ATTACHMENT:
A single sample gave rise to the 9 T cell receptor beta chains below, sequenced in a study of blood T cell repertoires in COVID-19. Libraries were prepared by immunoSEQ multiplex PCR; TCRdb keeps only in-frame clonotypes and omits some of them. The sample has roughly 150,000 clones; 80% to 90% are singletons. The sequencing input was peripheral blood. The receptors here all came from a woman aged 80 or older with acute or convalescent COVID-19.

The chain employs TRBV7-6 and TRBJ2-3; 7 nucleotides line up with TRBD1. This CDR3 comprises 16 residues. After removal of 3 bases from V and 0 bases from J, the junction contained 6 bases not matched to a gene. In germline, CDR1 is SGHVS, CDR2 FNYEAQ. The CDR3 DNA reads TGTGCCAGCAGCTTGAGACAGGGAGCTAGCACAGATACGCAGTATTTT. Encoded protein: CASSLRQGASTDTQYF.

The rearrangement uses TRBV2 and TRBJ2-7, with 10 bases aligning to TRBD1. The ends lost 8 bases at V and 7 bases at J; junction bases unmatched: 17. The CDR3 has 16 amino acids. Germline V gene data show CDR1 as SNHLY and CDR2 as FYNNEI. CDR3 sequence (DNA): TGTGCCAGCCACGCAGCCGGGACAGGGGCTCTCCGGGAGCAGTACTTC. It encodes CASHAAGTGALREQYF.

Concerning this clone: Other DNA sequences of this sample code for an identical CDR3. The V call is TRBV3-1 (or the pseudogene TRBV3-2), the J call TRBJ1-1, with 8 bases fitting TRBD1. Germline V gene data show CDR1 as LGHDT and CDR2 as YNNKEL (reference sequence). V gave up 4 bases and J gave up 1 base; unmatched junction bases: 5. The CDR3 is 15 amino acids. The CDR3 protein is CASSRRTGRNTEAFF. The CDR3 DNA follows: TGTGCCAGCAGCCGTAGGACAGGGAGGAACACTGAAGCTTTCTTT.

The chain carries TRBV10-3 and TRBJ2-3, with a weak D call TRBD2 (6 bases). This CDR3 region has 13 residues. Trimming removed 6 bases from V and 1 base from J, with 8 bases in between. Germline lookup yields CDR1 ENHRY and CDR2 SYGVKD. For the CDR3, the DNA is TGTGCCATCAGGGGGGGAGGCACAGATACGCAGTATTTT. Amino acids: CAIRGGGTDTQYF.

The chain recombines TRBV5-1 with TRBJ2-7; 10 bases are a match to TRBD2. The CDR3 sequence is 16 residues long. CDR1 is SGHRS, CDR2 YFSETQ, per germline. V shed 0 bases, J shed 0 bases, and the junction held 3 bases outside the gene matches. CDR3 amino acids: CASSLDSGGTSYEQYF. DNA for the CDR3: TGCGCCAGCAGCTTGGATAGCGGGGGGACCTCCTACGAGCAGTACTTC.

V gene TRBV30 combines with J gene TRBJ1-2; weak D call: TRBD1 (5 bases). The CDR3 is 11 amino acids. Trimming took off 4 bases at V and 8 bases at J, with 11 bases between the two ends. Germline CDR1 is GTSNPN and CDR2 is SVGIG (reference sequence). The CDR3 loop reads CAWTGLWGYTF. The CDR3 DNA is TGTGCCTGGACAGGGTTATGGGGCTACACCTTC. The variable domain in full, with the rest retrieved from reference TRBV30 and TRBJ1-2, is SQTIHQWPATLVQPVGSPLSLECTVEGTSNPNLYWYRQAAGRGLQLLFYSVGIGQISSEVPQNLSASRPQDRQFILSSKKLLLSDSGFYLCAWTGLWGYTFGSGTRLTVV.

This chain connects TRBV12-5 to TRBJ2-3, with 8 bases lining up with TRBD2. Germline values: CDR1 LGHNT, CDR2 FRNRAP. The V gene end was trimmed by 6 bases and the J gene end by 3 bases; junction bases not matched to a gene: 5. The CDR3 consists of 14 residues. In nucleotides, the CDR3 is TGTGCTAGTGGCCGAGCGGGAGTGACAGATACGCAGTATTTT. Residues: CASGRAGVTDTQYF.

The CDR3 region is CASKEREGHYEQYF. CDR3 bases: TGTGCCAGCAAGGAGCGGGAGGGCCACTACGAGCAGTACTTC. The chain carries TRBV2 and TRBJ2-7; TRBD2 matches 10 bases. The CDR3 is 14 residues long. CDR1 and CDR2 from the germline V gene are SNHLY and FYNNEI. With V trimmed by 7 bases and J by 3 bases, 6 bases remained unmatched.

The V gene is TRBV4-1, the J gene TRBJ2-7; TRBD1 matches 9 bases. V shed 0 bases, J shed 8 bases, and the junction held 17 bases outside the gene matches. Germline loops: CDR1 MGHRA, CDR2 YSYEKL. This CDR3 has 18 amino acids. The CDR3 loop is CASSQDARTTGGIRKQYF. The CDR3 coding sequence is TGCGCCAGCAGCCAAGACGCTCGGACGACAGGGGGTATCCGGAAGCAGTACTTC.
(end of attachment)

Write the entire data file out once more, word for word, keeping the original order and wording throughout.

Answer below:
A single sample gave rise to the 9 T cell receptor beta chains below, sequenced in a study of blood T cell repertoires in COVID-19. Libraries were prepared by immunoSEQ multiplex PCR; TCRdb keeps only in-frame clonotypes and omits some of them. The sample has roughly 150,000 clones; 80% to 90% are singletons. The sequencing input was peripheral blood. The receptors here all came from a woman aged 80 or older with acute or convalescent COVID-19.

The chain employs TRBV7-6 and TRBJ2-3; 7 nucleotides line up with TRBD1. This CDR3 comprises 16 residues. After removal of 3 bases from V and 0 bases from J, the junction contained 6 bases not matched to a gene. In germline, CDR1 is SGHVS, CDR2 FNYEAQ. The CDR3 DNA reads TGTGCCAGCAGCTTGAGACAGGGAGCTAGCACAGATACGCAGTATTTT. Encoded protein: CASSLRQGASTDTQYF.

The rearrangement uses TRBV2 and TRBJ2-7, with 10 bases aligning to TRBD1. The ends lost 8 bases at V and 7 bases at J; junction bases unmatched: 17. The CDR3 has 16 amino acids. Germline V gene data show CDR1 as SNHLY and CDR2 as FYNNEI. CDR3 sequence (DNA): TGTGCCAGCCACGCAGCCGGGACAGGGGCTCTCCGGGAGCAGTACTTC. It encodes CASHAAGTGALREQYF.

Concerning this clone: Other DNA sequences of this sample code for an identical CDR3. The V call is TRBV3-1 (or the pseudogene TRBV3-2), the J call TRBJ1-1, with 8 bases fitting TRBD1. Germline V gene data show CDR1 as LGHDT and CDR2 as YNNKEL (reference sequence). V gave up 4 bases and J gave up 1 base; unmatched junction bases: 5. The CDR3 is 15 amino acids. The CDR3 protein is CASSRRTGRNTEAFF. The CDR3 DNA follows: TGTGCCAGCAGCCGTAGGACAGGGAGGAACACTGAAGCTTTCTTT.

The chain carries TRBV10-3 and TRBJ2-3, with a weak D call TRBD2 (6 bases). This CDR3 region has 13 residues. Trimming removed 6 bases from V and 1 base from J, with 8 bases in between. Germline lookup yields CDR1 ENHRY and CDR2 SYGVKD. For the CDR3, the DNA is TGTGCCATCAGGGGGGGAGGCACAGATACGCAGTATTTT. Amino acids: CAIRGGGTDTQYF.

The chain recombines TRBV5-1 with TRBJ2-7; 10 bases are a match to TRBD2. The CDR3 sequence is 16 residues long. CDR1 is SGHRS, CDR2 YFSETQ, per germline. V shed 0 bases, J shed 0 bases, and the junction held 3 bases outside the gene matches. CDR3 amino acids: CASSLDSGGTSYEQYF. DNA for the CDR3: TGCGCCAGCAGCTTGGATAGCGGGGGGACCTCCTACGAGCAGTACTTC.

V gene TRBV30 combines with J gene TRBJ1-2; weak D call: TRBD1 (5 bases). The CDR3 is 11 amino acids. Trimming took off 4 bases at V and 8 bases at J, with 11 bases between the two ends. Germline CDR1 is GTSNPN and CDR2 is SVGIG (reference sequence). The CDR3 loop reads CAWTGLWGYTF. The CDR3 DNA is TGTGCCTGGACAGGGTTATGGGGCTACACCTTC. The variable domain in full, with the rest retrieved from reference TRBV30 and TRBJ1-2, is SQTIHQWPATLVQPVGSPLSLECTVEGTSNPNLYWYRQAAGRGLQLLFYSVGIGQISSEVPQNLSASRPQDRQFILSSKKLLLSDSGFYLCAWTGLWGYTFGSGTRLTVV.

This chain connects TRBV12-5 to TRBJ2-3, with 8 bases lining up with TRBD2. Germline values: CDR1 LGHNT, CDR2 FRNRAP. The V gene end was trimmed by 6 bases and the J gene end by 3 bases; junction bases not matched to a gene: 5. The CDR3 consists of 14 residues. In nucleotides, the CDR3 is TGTGCTAGTGGCCGAGCGGGAGTGACAGATACGCAGTATTTT. Residues: CASGRAGVTDTQYF.

The CDR3 region is CASKEREGHYEQYF. CDR3 bases: TGTGCCAGCAAGGAGCGGGAGGGCCACTACGAGCAGTACTTC. The chain carries TRBV2 and TRBJ2-7; TRBD2 matches 10 bases. The CDR3 is 14 residues long. CDR1 and CDR2 from the germline V gene are SNHLY and FYNNEI. With V trimmed by 7 bases and J by 3 bases, 6 bases remained unmatched.

The V gene is TRBV4-1, the J gene TRBJ2-7; TRBD1 matches 9 bases. V shed 0 bases, J shed 8 bases, and the junction held 17 bases outside the gene matches. Germline loops: CDR1 MGHRA, CDR2 YSYEKL. This CDR3 has 18 amino acids. The CDR3 loop is CASSQDARTTGGIRKQYF. The CDR3 coding sequence is TGCGCCAGCAGCCAAGACGCTCGGACGACAGGGGGTATCCGGAAGCAGTACTTC.